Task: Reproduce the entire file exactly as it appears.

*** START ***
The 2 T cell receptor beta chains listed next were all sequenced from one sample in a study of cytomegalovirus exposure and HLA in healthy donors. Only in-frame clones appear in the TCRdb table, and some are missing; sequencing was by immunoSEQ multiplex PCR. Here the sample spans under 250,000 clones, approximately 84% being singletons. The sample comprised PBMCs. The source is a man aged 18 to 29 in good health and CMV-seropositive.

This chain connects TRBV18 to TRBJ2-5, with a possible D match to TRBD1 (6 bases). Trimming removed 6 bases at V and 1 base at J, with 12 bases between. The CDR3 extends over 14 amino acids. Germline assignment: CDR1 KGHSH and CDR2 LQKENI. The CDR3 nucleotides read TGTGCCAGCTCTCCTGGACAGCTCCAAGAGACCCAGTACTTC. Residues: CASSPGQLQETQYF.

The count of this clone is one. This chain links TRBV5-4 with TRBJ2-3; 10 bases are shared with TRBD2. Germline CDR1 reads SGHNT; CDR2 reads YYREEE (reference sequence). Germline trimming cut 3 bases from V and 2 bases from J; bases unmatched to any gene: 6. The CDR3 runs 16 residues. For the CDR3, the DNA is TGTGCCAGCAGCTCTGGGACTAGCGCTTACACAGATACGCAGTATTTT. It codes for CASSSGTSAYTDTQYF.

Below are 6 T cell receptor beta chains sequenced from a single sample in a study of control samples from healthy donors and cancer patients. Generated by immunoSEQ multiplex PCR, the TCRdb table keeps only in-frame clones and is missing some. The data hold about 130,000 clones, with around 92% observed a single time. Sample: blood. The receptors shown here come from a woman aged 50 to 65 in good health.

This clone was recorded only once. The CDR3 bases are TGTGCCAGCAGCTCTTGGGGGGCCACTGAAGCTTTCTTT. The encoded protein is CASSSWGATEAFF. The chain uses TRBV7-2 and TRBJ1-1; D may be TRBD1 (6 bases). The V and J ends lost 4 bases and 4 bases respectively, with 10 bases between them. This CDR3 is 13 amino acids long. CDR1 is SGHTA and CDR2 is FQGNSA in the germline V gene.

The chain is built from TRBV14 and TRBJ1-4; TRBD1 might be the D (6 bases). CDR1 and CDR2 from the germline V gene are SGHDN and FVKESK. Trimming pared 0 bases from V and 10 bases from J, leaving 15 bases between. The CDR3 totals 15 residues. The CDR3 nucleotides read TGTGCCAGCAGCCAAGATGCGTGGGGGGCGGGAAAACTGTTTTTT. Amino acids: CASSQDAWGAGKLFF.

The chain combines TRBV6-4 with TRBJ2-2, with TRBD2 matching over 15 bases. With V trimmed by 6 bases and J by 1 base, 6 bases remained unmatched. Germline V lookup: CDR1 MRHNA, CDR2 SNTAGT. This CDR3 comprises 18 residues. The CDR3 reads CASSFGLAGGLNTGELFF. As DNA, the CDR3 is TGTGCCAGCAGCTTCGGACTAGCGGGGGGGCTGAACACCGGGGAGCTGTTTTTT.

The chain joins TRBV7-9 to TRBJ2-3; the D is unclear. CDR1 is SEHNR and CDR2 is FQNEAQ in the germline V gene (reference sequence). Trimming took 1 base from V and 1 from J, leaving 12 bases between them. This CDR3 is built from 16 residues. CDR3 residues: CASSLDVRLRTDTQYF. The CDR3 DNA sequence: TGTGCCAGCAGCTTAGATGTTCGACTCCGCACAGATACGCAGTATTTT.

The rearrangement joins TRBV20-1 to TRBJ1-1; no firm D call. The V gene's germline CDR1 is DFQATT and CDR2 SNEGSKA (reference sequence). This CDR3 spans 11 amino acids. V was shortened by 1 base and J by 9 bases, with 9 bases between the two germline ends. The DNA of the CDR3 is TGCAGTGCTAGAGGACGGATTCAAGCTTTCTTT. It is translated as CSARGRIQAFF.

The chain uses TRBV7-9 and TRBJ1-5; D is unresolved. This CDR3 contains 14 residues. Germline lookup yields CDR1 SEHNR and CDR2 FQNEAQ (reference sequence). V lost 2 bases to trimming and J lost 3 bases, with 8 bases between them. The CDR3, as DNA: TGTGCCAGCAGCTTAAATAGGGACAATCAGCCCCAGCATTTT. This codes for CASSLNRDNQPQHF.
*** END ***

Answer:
The 2 T cell receptor beta chains listed next were all sequenced from one sample in a study of cytomegalovirus exposure and HLA in healthy donors. Only in-frame clones appear in the TCRdb table, and some are missing; sequencing was by immunoSEQ multiplex PCR. Here the sample spans under 250,000 clones, approximately 84% being singletons. The sample comprised PBMCs. The source is a man aged 18 to 29 in good health and CMV-seropositive.

This chain connects TRBV18 to TRBJ2-5, with a possible D match to TRBD1 (6 bases). Trimming removed 6 bases at V and 1 base at J, with 12 bases between. The CDR3 extends over 14 amino acids. Germline assignment: CDR1 KGHSH and CDR2 LQKENI. The CDR3 nucleotides read TGTGCCAGCTCTCCTGGACAGCTCCAAGAGACCCAGTACTTC. Residues: CASSPGQLQETQYF.

The count of this clone is one. This chain links TRBV5-4 with TRBJ2-3; 10 bases are shared with TRBD2. Germline CDR1 reads SGHNT; CDR2 reads YYREEE (reference sequence). Germline trimming cut 3 bases from V and 2 bases from J; bases unmatched to any gene: 6. The CDR3 runs 16 residues. For the CDR3, the DNA is TGTGCCAGCAGCTCTGGGACTAGCGCTTACACAGATACGCAGTATTTT. It codes for CASSSGTSAYTDTQYF.

Below are 6 T cell receptor beta chains sequenced from a single sample in a study of control samples from healthy donors and cancer patients. Generated by immunoSEQ multiplex PCR, the TCRdb table keeps only in-frame clones and is missing some. The data hold about 130,000 clones, with around 92% observed a single time. Sample: blood. The receptors shown here come from a woman aged 50 to 65 in good health.

This clone was recorded only once. The CDR3 bases are TGTGCCAGCAGCTCTTGGGGGGCCACTGAAGCTTTCTTT. The encoded protein is CASSSWGATEAFF. The chain uses TRBV7-2 and TRBJ1-1; D may be TRBD1 (6 bases). The V and J ends lost 4 bases and 4 bases respectively, with 10 bases between them. This CDR3 is 13 amino acids long. CDR1 is SGHTA and CDR2 is FQGNSA in the germline V gene.

The chain is built from TRBV14 and TRBJ1-4; TRBD1 might be the D (6 bases). CDR1 and CDR2 from the germline V gene are SGHDN and FVKESK. Trimming pared 0 bases from V and 10 bases from J, leaving 15 bases between. The CDR3 totals 15 residues. The CDR3 nucleotides read TGTGCCAGCAGCCAAGATGCGTGGGGGGCGGGAAAACTGTTTTTT. Amino acids: CASSQDAWGAGKLFF.

The chain combines TRBV6-4 with TRBJ2-2, with TRBD2 matching over 15 bases. With V trimmed by 6 bases and J by 1 base, 6 bases remained unmatched. Germline V lookup: CDR1 MRHNA, CDR2 SNTAGT. This CDR3 comprises 18 residues. The CDR3 reads CASSFGLAGGLNTGELFF. As DNA, the CDR3 is TGTGCCAGCAGCTTCGGACTAGCGGGGGGGCTGAACACCGGGGAGCTGTTTTTT.

The chain joins TRBV7-9 to TRBJ2-3; the D is unclear. CDR1 is SEHNR and CDR2 is FQNEAQ in the germline V gene (reference sequence). Trimming took 1 base from V and 1 from J, leaving 12 bases between them. This CDR3 is built from 16 residues. CDR3 residues: CASSLDVRLRTDTQYF. The CDR3 DNA sequence: TGTGCCAGCAGCTTAGATGTTCGACTCCGCACAGATACGCAGTATTTT.

The rearrangement joins TRBV20-1 to TRBJ1-1; no firm D call. The V gene's germline CDR1 is DFQATT and CDR2 SNEGSKA (reference sequence). This CDR3 spans 11 amino acids. V was shortened by 1 base and J by 9 bases, with 9 bases between the two germline ends. The DNA of the CDR3 is TGCAGTGCTAGAGGACGGATTCAAGCTTTCTTT. It is translated as CSARGRIQAFF.

The chain uses TRBV7-9 and TRBJ1-5; D is unresolved. This CDR3 contains 14 residues. Germline lookup yields CDR1 SEHNR and CDR2 FQNEAQ (reference sequence). V lost 2 bases to trimming and J lost 3 bases, with 8 bases between them. The CDR3, as DNA: TGTGCCAGCAGCTTAAATAGGGACAATCAGCCCCAGCATTTT. This codes for CASSLNRDNQPQHF.